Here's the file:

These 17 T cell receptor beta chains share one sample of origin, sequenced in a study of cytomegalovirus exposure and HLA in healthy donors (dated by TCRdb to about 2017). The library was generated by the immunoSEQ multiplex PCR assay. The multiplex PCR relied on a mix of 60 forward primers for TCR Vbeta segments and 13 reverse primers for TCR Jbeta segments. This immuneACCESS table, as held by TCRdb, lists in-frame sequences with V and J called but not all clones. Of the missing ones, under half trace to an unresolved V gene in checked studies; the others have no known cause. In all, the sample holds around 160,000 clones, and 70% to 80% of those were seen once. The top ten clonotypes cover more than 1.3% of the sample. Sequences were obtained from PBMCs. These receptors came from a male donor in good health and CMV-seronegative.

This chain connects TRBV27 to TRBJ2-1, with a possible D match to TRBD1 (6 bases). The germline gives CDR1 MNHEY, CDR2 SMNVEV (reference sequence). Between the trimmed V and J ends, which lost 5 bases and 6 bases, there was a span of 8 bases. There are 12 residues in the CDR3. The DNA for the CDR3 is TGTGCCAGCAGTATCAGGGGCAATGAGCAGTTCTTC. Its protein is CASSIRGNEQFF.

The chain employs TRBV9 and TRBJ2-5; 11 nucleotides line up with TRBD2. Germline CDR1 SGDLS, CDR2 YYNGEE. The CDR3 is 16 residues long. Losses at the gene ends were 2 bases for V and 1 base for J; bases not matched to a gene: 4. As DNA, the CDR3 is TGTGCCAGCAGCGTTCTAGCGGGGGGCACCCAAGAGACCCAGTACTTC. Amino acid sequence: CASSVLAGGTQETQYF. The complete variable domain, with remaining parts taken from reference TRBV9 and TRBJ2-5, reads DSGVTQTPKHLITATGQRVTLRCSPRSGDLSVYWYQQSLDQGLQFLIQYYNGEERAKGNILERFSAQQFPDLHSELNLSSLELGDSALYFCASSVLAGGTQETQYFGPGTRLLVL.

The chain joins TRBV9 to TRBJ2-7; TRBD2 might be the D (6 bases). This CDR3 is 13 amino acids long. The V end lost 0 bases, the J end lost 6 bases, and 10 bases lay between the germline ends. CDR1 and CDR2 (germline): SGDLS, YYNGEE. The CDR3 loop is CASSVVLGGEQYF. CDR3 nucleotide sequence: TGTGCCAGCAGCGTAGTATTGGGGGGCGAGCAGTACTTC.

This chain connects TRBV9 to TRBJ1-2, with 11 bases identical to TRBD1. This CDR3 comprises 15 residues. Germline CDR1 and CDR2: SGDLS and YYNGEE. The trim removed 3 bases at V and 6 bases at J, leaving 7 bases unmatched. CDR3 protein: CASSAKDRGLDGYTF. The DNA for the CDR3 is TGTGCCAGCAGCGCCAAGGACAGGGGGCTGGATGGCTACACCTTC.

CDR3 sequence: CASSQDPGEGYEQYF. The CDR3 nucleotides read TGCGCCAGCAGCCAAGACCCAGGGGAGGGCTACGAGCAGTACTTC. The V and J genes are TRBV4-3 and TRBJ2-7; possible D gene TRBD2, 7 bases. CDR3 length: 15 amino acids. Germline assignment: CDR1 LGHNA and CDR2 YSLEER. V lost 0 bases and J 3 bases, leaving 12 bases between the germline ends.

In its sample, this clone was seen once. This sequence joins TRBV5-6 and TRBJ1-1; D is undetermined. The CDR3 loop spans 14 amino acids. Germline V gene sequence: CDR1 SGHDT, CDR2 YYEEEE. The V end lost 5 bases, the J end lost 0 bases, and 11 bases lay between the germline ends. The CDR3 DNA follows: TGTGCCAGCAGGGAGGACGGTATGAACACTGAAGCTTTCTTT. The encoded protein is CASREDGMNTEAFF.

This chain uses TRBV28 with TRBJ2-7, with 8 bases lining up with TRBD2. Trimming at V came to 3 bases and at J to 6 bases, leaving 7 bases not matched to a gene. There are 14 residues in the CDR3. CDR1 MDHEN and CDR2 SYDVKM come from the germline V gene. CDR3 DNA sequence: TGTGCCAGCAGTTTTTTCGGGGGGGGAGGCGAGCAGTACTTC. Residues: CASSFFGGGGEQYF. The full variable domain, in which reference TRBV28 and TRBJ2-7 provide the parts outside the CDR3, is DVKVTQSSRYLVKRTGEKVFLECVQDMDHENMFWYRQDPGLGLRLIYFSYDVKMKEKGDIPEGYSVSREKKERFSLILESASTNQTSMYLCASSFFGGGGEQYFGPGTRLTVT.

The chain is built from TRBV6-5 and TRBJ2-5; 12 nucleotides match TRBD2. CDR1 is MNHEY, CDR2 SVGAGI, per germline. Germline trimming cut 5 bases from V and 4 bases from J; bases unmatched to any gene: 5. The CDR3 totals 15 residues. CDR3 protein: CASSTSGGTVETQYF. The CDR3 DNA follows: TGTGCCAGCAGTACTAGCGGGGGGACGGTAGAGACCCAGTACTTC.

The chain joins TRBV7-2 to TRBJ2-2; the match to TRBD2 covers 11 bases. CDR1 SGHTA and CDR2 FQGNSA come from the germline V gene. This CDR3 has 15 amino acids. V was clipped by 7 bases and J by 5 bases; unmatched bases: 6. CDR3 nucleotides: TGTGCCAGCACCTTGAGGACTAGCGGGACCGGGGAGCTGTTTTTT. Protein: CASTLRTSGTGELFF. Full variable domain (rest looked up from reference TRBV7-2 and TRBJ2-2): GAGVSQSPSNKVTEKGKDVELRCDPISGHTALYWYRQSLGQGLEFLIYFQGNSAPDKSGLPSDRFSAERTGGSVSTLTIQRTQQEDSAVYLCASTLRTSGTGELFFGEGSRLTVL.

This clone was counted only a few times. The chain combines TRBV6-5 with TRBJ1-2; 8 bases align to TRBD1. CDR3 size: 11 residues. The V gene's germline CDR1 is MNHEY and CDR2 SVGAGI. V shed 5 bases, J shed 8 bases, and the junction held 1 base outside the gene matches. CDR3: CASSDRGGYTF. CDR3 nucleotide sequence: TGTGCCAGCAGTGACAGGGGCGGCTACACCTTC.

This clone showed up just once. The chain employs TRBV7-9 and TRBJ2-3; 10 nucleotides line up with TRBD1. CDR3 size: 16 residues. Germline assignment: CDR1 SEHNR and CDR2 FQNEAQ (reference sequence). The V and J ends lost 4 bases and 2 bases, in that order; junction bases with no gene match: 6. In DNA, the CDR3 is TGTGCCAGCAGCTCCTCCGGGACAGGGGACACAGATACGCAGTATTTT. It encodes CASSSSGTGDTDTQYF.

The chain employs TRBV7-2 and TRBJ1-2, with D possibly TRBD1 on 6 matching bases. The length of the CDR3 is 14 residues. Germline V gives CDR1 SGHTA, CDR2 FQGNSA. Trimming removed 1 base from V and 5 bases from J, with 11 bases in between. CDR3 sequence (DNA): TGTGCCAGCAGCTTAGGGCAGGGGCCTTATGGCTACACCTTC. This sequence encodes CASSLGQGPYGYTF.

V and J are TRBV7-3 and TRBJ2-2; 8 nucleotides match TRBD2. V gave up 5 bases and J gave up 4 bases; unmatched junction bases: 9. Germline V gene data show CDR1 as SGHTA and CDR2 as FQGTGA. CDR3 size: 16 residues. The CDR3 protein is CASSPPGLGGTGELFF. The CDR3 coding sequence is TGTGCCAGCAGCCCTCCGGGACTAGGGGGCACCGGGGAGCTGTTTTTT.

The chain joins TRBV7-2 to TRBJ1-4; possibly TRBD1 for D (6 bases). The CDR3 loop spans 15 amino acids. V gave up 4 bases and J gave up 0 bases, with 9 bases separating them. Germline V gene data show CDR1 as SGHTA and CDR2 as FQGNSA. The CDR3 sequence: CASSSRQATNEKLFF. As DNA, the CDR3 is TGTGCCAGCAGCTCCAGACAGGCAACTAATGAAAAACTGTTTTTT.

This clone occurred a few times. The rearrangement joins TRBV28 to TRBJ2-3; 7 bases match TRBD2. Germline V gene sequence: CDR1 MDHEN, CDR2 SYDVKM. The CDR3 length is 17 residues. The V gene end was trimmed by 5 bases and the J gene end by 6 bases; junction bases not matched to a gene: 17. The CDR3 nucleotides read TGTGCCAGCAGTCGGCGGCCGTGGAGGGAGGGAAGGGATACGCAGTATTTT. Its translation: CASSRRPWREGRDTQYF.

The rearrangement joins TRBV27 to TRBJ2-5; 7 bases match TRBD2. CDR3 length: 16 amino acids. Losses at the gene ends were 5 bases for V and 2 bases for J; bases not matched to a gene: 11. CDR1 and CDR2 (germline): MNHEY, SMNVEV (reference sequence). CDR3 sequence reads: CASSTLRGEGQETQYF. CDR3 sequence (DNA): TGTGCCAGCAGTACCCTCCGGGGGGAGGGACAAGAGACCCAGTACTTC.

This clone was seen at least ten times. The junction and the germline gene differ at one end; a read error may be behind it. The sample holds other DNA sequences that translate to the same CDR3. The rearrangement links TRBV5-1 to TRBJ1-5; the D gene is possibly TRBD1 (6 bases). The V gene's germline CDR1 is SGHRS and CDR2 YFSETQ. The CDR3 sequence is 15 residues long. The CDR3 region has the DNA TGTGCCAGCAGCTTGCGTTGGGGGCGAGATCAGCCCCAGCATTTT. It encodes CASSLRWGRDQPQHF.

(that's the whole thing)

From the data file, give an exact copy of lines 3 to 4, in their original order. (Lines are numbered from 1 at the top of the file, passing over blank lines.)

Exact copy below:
The chain employs TRBV9 and TRBJ2-5; 11 nucleotides line up with TRBD2. Germline CDR1 SGDLS, CDR2 YYNGEE. The CDR3 is 16 residues long. Losses at the gene ends were 2 bases for V and 1 base for J; bases not matched to a gene: 4. As DNA, the CDR3 is TGTGCCAGCAGCGTTCTAGCGGGGGGCACCCAAGAGACCCAGTACTTC. Amino acid sequence: CASSVLAGGTQETQYF. The complete variable domain, with remaining parts taken from reference TRBV9 and TRBJ2-5, reads DSGVTQTPKHLITATGQRVTLRCSPRSGDLSVYWYQQSLDQGLQFLIQYYNGEERAKGNILERFSAQQFPDLHSELNLSSLELGDSALYFCASSVLAGGTQETQYFGPGTRLLVL.

The chain joins TRBV9 to TRBJ2-7; TRBD2 might be the D (6 bases). This CDR3 is 13 amino acids long. The V end lost 0 bases, the J end lost 6 bases, and 10 bases lay between the germline ends. CDR1 and CDR2 (germline): SGDLS, YYNGEE. The CDR3 loop is CASSVVLGGEQYF. CDR3 nucleotide sequence: TGTGCCAGCAGCGTAGTATTGGGGGGCGAGCAGTACTTC.